Backpacking is a rewarding, educational and memorable way to spend parts of your life. It offers the chance to break from the comfort zone of nine-to-five living and a steady apartment in a city or town you know inside out for the ultimate freedom of being out on the road. And where better to roam than the continent with as many different languages and cultures as countries? Europe.
Before you head off to your nearest travel agent and book a flight, you ought to be aware of the cost of backpacking Europe. Read on, intrepid traveller, as we outline the range of costings for various aspects of your trip, to help you better gauge how far your money will go.
And who knows, after this trip, you may want to move to Europe and become its citizen.
Due to Europe’s broad spectrum of economies, depending on where you are visiting (even within specific countries) will affect how much you should be expecting to pay for products and services. Eastern Europe tends to be much cheaper than Western Europe, and capital cities, tourist destinations and Scandinavian countries tend to end up being the most expensive.
Hostels are still the number one for budget accommodation, with rooms per night, per person starting from as little as $5-$7 in Eastern European cities, to more expensive options in cities such as London or Paris ranging from $20 all the way to $50, depending on quality and amenities.
HostelWorld is our favourite site for checking everything about a place, including reviews, pictures and prices for rooms, HostelWorld like everything nowadays is available in App form on both Android and iOS.
Europe is famed for its refreshments. From beers, wines and coffees, to breakfasts, snacks and dinners, its eclecticism of edibles is something that has helped it stay on the map as the continent for taste for centuries.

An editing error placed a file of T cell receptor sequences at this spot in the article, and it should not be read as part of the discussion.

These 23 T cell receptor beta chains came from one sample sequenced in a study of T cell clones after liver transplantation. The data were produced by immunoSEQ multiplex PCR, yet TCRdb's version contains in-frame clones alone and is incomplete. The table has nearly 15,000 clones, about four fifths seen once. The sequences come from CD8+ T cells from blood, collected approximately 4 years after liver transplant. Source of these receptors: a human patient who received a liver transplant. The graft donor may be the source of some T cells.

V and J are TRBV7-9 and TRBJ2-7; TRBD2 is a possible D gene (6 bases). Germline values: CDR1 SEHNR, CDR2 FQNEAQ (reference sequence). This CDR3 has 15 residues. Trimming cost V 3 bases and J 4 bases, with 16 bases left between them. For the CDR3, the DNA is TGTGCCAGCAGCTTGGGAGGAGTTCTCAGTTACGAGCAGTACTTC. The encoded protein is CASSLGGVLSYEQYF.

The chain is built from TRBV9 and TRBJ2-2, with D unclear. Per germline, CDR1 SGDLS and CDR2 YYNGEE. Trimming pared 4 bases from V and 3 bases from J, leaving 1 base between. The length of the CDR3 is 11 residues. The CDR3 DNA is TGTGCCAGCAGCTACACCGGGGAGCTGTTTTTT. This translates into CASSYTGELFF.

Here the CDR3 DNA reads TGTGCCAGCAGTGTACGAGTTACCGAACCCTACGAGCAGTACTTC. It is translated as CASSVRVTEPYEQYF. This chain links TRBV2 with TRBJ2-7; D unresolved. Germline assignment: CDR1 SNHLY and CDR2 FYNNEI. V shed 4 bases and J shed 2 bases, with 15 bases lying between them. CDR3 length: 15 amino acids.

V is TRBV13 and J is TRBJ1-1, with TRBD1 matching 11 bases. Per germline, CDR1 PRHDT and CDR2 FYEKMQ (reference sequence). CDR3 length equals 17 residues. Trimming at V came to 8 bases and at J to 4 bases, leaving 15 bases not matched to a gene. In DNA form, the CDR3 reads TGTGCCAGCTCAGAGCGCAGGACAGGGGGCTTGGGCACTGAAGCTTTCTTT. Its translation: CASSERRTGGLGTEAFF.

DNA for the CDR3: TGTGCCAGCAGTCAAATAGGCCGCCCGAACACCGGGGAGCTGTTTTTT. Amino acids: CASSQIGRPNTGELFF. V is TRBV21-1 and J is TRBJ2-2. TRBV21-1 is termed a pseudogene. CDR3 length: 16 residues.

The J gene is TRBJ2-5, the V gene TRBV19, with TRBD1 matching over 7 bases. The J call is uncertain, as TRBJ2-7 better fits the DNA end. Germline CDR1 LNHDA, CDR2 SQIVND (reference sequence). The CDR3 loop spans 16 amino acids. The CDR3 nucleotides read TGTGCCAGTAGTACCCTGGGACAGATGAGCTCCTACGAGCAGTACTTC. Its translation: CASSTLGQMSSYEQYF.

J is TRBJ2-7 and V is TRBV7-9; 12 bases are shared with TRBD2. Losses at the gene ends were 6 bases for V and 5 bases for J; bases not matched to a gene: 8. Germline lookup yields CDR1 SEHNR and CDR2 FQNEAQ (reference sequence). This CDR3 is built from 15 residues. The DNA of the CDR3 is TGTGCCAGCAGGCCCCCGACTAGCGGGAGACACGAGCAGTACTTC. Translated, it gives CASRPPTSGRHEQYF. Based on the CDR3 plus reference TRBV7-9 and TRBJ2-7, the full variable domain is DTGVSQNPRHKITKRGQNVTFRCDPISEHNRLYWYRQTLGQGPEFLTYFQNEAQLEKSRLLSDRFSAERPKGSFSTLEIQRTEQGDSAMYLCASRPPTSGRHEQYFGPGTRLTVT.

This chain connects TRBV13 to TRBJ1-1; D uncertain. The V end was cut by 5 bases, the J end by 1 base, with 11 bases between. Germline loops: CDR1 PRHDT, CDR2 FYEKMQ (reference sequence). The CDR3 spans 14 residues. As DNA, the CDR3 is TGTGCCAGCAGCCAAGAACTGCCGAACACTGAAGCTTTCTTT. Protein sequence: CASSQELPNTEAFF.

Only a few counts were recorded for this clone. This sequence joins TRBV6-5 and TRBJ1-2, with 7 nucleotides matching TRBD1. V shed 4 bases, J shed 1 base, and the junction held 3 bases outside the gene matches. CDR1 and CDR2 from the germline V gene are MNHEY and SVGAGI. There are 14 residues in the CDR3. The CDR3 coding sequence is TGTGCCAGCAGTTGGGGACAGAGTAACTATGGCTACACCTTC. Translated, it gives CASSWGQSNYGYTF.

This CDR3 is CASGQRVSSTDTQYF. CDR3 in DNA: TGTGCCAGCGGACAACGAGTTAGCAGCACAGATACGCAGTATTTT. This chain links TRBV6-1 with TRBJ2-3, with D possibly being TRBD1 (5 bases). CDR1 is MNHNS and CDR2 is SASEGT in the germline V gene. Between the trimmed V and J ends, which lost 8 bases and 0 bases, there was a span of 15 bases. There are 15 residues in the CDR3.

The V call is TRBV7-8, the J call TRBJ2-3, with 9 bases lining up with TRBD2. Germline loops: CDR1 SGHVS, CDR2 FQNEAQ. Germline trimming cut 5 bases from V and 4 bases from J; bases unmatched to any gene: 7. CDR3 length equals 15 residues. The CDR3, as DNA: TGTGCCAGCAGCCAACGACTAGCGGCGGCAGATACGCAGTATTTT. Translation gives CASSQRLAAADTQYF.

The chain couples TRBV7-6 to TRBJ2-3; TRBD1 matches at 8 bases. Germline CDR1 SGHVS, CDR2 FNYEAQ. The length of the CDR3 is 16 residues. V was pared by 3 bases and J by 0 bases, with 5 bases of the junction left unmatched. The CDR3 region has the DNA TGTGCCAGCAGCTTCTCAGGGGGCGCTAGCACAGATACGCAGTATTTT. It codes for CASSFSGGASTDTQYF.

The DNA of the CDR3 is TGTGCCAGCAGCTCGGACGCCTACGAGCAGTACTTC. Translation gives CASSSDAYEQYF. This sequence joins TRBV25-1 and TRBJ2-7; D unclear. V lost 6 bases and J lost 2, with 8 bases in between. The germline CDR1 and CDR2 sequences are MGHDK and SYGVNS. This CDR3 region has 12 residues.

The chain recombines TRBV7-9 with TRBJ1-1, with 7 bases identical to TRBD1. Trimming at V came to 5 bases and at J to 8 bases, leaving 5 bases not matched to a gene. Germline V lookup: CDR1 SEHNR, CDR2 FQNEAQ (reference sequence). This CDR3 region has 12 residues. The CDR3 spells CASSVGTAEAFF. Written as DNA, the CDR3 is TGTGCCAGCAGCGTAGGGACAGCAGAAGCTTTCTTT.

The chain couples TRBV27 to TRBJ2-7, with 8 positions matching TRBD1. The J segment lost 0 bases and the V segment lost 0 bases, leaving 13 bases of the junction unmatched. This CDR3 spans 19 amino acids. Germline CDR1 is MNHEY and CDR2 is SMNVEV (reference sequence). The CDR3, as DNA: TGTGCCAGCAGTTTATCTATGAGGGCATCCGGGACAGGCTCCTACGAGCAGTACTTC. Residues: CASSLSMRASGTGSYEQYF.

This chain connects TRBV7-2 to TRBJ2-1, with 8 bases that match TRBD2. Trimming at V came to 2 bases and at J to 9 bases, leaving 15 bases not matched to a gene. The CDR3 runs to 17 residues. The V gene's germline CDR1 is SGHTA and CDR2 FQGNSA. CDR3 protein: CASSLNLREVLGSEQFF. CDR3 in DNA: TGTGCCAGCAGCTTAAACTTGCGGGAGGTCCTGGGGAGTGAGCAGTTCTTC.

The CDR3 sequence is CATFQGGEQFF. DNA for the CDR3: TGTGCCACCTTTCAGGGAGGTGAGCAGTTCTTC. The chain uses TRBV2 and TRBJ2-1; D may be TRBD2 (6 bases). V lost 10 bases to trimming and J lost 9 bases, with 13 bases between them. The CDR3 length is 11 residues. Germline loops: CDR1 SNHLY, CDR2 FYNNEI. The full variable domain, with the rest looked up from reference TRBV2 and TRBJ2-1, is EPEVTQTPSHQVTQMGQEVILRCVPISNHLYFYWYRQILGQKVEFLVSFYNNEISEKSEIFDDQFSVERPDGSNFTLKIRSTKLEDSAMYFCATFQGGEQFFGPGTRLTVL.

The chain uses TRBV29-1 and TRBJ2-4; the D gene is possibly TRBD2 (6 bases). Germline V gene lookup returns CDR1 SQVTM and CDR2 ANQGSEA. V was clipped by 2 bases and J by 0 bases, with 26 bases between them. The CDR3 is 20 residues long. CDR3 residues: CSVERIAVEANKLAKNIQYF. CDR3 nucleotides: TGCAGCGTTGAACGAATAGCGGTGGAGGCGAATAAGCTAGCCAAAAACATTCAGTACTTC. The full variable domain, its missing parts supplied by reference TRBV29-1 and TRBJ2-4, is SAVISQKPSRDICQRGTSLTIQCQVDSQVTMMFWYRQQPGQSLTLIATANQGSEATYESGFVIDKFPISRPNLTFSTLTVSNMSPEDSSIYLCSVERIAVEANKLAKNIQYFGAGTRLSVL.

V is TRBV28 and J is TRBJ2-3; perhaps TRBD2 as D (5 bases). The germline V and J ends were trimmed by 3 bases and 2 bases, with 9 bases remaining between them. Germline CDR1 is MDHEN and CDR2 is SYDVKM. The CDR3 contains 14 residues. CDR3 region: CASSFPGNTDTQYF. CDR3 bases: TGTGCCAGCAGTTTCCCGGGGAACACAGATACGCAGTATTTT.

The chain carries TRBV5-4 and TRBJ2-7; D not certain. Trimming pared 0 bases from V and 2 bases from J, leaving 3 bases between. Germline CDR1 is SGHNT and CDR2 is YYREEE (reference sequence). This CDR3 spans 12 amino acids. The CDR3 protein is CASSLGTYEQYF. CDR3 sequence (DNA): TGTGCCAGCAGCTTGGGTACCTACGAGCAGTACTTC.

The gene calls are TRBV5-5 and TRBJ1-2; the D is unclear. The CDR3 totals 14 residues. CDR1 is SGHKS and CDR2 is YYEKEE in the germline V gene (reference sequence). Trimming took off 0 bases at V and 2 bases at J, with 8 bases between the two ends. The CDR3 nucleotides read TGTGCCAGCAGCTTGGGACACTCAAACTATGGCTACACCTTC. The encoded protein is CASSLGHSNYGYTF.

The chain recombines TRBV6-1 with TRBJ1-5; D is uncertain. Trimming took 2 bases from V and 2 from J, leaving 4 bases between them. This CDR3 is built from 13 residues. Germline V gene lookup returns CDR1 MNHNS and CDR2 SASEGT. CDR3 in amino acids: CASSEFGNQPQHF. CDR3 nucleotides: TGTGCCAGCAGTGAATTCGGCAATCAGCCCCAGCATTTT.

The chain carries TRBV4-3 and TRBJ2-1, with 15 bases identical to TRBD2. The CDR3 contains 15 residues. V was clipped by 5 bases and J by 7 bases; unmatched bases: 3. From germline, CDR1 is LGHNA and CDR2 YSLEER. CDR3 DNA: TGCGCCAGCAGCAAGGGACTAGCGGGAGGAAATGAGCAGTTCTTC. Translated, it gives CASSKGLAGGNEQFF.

Travellers expecting to sample everything the continent has to offer for each of their days on the road should expect to part with quite a lot of cash. Particularly in the more developed parts of Europe, a simple breakfast of croissants and coffee can cost $7-$10. As for more hearty meals, the range can vary from $15 to anything into the hundreds for the most fanciful dining. In lesser developed nations the food is more economical, but can still set you back $3-$5 for a breakfast and $10-$15 for a dinner.
For drinking out, different parts of Europe very much vary depending on whether it’s a native drink to the region you’re in or whether the country’s tax on alcohol is high or low. In some areas with lesser taxation and a stronger focus on local brews and spirits, you can pay as little as $1.50-$2 for a beer or liquor. In larger cities in more tourist and tax heavy nations a beer can cost up to $8 and cocktails can be as much as $20.
One thing Europe is very good for – the mainland in particular – is rail travel. On occasion there are also very good air fares, with a number of budget operators in the continent’s varying countries.
For rail travel, the best bet is to buy an Interrail pass. Their website allows you to enter the number of days you’re likely to be travelling the continent for and will offer you advice on the best pass to buy based on that information. This can then be used on travel across the continent and even stretches to islands off of the mainland such as Great Britain. For use every day over a month, the cost of a pass is roughly $552.
The list of must-see sights in Europe is endless. From natural wonders and historically important sites to world revered art galleries, there’s something to see no matter your interest.
Luckily, this also means there’s something to see no matter your budget. Some attractions are completely free to visit and some require an upfront cost or a membership. Those that cost can range from as little as $4 or $5 per visit to the hundreds for anything from tours and hikes to concerts.
As Europe is so diverse, a specific cost for an individual trip will depend on where you plan to visit. If you want to understand a bit more about what each country or city you’re visiting might cost, Price of Travel.com has put together a handy list of 56 European cities from cheapest to most expensive for backpackers. Sofia, Bulgaria comes out as the cheapest at a little over $24 per day, with Zurich, Switzerland as the most expensive at just over $124 per day.
If you have any thoughts on cost saving options as a backpacker in Europe, why not let us and our readers know in the comments section?